State of the Planet

News from the Columbia Climate School

Engineered Osmosis

Researchers at Yale have developed a water purification system that uses one-tenth the electric energy of  conventional desalination systems.

According to Yale doctoral student Robert McGinnis and his advisor Menachem Elimelech, Chair of Chemical and Environmental Engineering, the process employs

“forward osmosis,” which exploits the natural diffusion of water through a semi-permeable membrane. Their process “draws” pure water from its contaminants to a solution of concentrated salts, which can easily be removed with low heat treatment — effectively desalinating or removing contaminants from water with little energy input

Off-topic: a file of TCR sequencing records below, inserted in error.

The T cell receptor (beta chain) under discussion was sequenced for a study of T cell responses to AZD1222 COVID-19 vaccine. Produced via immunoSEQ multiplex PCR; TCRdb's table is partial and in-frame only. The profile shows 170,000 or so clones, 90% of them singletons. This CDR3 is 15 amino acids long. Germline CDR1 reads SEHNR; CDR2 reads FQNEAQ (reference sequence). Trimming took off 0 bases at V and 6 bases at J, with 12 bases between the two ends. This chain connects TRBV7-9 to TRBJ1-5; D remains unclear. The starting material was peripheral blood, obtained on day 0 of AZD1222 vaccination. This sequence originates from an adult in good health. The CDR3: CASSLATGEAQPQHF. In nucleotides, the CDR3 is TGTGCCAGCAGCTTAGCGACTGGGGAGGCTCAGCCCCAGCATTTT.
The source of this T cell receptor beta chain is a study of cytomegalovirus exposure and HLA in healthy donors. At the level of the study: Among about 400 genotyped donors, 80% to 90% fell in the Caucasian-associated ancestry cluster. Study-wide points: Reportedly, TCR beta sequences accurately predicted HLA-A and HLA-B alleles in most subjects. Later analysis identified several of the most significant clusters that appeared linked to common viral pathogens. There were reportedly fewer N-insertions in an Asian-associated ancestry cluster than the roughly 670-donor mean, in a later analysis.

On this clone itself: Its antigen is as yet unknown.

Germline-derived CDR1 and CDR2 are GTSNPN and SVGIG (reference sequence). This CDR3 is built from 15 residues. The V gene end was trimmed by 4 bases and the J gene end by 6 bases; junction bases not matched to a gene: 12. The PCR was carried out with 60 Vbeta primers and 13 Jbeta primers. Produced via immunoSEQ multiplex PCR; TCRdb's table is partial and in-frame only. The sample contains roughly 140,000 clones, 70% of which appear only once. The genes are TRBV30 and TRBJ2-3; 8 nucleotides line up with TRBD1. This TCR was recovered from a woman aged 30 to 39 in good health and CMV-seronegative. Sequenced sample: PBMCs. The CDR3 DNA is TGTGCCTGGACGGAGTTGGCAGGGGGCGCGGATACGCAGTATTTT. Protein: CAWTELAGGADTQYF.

Yale University is commercializing this desalination technology through a newly-established company, Oasys Water, which received $10 million in funding in mid-February.

Further Reading

Banner featuring a collage of extreme heat images.

Recent record-breaking heat waves have affected communities across the world. The Extreme Heat Workshop will bring together researchers and practitioners to advance the state of knowledge, identify community needs, and develop a framework for evaluating risks with a focus on climate justice. Register by June 15

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